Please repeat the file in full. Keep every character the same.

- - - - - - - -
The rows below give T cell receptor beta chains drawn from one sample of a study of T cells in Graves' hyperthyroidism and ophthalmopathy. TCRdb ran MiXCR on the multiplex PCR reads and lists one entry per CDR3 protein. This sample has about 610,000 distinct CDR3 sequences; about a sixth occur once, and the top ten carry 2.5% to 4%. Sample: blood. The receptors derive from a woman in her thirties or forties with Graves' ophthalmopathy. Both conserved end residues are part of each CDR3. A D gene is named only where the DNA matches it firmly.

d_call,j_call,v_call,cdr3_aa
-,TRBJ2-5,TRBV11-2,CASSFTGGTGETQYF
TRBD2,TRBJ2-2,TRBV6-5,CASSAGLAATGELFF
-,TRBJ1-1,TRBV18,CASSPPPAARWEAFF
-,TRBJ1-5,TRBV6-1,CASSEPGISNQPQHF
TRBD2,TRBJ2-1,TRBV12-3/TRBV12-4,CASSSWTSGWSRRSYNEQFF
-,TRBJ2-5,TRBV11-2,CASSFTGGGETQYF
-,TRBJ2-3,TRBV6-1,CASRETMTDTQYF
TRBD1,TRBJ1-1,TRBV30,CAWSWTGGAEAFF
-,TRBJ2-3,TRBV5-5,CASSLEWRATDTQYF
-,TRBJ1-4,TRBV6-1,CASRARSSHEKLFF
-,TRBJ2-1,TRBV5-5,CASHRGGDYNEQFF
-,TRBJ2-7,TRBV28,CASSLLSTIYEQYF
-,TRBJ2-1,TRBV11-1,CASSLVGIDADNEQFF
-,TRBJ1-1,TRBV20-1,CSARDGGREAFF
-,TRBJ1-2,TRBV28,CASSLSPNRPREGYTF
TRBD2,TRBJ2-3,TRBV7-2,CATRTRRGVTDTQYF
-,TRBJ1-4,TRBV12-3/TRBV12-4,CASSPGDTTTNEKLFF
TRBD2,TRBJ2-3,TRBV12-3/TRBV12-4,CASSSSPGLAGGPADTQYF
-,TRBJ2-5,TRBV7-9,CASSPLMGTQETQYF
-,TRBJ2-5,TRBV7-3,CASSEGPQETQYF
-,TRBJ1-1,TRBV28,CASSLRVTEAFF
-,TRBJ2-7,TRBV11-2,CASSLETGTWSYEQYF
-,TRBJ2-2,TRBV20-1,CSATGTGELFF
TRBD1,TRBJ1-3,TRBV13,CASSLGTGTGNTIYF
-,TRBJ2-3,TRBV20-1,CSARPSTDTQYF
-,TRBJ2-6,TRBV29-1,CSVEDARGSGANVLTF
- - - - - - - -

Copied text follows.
The rows below give T cell receptor beta chains drawn from one sample of a study of T cells in Graves' hyperthyroidism and ophthalmopathy. TCRdb ran MiXCR on the multiplex PCR reads and lists one entry per CDR3 protein. This sample has about 610,000 distinct CDR3 sequences; about a sixth occur once, and the top ten carry 2.5% to 4%. Sample: blood. The receptors derive from a woman in her thirties or forties with Graves' ophthalmopathy. Both conserved end residues are part of each CDR3. A D gene is named only where the DNA matches it firmly.

d_call,j_call,v_call,cdr3_aa
-,TRBJ2-5,TRBV11-2,CASSFTGGTGETQYF
TRBD2,TRBJ2-2,TRBV6-5,CASSAGLAATGELFF
-,TRBJ1-1,TRBV18,CASSPPPAARWEAFF
-,TRBJ1-5,TRBV6-1,CASSEPGISNQPQHF
TRBD2,TRBJ2-1,TRBV12-3/TRBV12-4,CASSSWTSGWSRRSYNEQFF
-,TRBJ2-5,TRBV11-2,CASSFTGGGETQYF
-,TRBJ2-3,TRBV6-1,CASRETMTDTQYF
TRBD1,TRBJ1-1,TRBV30,CAWSWTGGAEAFF
-,TRBJ2-3,TRBV5-5,CASSLEWRATDTQYF
-,TRBJ1-4,TRBV6-1,CASRARSSHEKLFF
-,TRBJ2-1,TRBV5-5,CASHRGGDYNEQFF
-,TRBJ2-7,TRBV28,CASSLLSTIYEQYF
-,TRBJ2-1,TRBV11-1,CASSLVGIDADNEQFF
-,TRBJ1-1,TRBV20-1,CSARDGGREAFF
-,TRBJ1-2,TRBV28,CASSLSPNRPREGYTF
TRBD2,TRBJ2-3,TRBV7-2,CATRTRRGVTDTQYF
-,TRBJ1-4,TRBV12-3/TRBV12-4,CASSPGDTTTNEKLFF
TRBD2,TRBJ2-3,TRBV12-3/TRBV12-4,CASSSSPGLAGGPADTQYF
-,TRBJ2-5,TRBV7-9,CASSPLMGTQETQYF
-,TRBJ2-5,TRBV7-3,CASSEGPQETQYF
-,TRBJ1-1,TRBV28,CASSLRVTEAFF
-,TRBJ2-7,TRBV11-2,CASSLETGTWSYEQYF
-,TRBJ2-2,TRBV20-1,CSATGTGELFF
TRBD1,TRBJ1-3,TRBV13,CASSLGTGTGNTIYF
-,TRBJ2-3,TRBV20-1,CSARPSTDTQYF
-,TRBJ2-6,TRBV29-1,CSVEDARGSGANVLTF